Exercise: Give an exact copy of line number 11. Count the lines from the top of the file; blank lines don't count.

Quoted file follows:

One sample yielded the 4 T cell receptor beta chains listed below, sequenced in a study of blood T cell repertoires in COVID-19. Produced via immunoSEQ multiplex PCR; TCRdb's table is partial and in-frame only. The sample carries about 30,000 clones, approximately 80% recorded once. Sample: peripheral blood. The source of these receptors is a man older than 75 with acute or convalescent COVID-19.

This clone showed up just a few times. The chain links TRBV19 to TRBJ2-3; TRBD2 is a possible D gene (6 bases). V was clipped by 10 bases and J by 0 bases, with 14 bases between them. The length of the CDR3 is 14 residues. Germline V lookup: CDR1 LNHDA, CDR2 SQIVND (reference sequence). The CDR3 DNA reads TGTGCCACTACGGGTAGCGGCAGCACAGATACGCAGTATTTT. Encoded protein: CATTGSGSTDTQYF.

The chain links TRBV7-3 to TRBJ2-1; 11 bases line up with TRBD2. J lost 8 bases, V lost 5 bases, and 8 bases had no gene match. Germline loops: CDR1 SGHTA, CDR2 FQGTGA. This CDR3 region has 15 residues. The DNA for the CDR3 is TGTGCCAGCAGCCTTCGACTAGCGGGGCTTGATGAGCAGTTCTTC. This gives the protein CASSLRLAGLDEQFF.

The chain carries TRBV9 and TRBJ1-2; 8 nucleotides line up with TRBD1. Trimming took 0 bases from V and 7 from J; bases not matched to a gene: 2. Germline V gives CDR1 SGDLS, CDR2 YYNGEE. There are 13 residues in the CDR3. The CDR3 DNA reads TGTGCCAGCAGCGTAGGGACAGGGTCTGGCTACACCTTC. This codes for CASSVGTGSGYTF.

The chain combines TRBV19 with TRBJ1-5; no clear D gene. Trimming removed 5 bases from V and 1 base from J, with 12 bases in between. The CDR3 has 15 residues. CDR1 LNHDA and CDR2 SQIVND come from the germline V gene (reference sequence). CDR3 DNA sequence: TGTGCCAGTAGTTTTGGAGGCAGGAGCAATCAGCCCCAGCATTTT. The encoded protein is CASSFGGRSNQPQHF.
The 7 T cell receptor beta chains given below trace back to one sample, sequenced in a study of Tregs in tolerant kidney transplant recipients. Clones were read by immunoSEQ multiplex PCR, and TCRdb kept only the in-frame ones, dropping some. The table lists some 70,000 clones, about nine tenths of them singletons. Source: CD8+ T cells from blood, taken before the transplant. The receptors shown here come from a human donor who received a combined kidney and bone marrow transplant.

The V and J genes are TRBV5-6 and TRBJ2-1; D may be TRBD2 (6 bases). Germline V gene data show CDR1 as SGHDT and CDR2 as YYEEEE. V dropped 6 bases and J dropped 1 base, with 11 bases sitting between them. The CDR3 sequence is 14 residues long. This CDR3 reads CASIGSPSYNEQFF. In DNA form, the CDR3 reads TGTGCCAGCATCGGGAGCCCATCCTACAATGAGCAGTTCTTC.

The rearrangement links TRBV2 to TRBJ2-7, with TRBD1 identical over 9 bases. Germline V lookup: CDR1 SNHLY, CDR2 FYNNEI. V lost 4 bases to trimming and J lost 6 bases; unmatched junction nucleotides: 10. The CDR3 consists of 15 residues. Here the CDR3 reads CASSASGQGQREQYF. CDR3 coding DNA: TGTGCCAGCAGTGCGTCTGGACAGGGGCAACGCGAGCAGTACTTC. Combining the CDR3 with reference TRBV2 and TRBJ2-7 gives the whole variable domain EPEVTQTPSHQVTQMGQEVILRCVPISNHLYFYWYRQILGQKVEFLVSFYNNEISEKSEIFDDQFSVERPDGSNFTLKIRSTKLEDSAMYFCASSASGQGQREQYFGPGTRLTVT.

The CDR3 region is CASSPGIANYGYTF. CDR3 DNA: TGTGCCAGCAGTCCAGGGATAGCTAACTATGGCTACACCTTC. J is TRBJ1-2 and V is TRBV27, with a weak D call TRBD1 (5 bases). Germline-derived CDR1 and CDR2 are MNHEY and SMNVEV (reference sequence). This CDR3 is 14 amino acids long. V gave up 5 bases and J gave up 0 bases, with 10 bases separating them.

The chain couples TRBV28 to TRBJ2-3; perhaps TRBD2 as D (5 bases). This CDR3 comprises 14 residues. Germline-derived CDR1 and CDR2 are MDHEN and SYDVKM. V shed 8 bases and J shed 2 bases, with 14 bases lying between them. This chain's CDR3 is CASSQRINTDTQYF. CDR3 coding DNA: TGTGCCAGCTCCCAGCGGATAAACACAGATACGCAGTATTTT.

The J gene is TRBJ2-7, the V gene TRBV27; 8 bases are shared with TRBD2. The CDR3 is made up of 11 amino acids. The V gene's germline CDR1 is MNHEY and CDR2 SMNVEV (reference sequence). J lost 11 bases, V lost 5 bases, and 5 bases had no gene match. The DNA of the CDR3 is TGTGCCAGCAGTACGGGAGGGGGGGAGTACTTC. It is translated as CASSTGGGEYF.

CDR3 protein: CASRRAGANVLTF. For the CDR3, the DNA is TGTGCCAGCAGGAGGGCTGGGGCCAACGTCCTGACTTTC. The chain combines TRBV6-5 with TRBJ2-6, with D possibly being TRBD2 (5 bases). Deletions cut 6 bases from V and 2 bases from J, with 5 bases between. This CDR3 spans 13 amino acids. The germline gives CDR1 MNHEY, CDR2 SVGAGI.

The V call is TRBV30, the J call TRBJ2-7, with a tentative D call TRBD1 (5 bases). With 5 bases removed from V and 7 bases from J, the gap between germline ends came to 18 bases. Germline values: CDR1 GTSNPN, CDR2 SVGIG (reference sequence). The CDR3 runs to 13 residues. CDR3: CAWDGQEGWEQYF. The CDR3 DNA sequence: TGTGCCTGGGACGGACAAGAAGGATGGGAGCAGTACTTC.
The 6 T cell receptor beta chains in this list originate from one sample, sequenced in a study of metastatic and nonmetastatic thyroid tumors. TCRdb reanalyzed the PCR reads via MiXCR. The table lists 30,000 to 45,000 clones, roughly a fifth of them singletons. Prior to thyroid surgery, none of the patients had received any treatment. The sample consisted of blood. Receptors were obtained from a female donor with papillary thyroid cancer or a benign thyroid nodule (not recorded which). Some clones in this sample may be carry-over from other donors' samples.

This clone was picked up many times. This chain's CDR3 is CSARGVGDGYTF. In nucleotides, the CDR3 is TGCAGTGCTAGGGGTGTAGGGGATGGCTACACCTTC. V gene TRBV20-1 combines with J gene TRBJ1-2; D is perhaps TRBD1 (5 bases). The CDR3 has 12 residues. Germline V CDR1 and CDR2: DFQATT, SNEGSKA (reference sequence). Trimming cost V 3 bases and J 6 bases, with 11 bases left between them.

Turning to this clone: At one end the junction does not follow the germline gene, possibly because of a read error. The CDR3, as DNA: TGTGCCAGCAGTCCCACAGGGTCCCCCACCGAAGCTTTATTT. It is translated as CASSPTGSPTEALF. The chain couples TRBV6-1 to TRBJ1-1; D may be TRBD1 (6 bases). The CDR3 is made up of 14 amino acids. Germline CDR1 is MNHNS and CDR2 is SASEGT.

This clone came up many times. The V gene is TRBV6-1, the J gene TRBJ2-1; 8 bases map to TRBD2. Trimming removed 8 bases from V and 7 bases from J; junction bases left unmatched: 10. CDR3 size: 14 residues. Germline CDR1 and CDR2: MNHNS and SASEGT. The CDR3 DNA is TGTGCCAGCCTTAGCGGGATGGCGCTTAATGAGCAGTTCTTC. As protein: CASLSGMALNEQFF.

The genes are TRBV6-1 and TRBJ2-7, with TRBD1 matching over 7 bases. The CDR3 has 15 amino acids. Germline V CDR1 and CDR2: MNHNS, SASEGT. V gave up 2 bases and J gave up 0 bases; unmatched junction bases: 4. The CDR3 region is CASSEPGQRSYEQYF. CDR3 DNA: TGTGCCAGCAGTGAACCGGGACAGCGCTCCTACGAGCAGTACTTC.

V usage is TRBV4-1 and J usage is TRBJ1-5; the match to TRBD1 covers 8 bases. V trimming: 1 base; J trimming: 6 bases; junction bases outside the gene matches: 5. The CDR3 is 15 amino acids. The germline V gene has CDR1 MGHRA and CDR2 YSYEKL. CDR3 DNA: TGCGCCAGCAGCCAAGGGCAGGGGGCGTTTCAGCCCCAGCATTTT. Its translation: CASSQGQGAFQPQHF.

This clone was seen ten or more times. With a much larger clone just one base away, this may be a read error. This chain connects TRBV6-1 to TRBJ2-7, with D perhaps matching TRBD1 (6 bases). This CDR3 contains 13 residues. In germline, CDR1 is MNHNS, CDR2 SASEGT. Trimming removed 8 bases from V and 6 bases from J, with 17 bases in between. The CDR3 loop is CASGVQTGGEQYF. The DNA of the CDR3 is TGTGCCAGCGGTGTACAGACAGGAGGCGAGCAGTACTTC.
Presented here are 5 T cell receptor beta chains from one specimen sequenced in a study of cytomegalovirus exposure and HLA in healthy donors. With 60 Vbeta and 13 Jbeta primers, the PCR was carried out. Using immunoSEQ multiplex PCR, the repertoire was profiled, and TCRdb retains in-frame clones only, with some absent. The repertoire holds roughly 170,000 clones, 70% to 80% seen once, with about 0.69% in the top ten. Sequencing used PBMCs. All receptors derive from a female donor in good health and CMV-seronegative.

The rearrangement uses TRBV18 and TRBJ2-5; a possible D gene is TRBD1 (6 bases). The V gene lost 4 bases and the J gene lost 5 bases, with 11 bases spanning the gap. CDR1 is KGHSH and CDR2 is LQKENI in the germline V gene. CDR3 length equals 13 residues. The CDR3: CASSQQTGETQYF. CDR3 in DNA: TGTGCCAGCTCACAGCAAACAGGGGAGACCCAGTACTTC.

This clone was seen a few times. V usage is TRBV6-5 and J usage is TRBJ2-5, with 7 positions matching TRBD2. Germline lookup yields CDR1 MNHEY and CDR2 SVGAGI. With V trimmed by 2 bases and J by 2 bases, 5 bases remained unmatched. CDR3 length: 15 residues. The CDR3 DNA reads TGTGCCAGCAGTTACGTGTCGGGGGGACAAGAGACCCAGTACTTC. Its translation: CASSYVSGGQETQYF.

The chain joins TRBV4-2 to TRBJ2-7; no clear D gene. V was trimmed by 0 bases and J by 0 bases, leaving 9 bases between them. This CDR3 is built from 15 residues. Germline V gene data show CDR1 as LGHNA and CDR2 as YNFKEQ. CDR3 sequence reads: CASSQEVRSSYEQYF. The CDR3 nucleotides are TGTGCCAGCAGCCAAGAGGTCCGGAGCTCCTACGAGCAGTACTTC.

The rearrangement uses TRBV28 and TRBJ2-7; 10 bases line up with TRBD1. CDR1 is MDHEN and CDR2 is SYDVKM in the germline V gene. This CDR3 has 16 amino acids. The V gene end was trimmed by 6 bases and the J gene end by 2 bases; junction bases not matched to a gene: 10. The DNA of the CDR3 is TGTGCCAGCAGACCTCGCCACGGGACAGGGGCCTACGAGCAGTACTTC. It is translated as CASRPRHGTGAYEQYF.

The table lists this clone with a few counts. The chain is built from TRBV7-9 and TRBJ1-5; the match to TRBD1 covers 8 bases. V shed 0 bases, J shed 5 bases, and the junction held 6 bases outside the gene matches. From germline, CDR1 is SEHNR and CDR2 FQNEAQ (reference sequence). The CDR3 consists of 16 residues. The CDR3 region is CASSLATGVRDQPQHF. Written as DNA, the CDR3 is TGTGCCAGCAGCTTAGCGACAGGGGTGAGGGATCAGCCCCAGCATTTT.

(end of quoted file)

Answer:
The J gene is TRBJ2-7, the V gene TRBV27; 8 bases are shared with TRBD2. The CDR3 is made up of 11 amino acids. The V gene's germline CDR1 is MNHEY and CDR2 SMNVEV (reference sequence). J lost 11 bases, V lost 5 bases, and 5 bases had no gene match. The DNA of the CDR3 is TGTGCCAGCAGTACGGGAGGGGGGGAGTACTTC. It is translated as CASSTGGGEYF.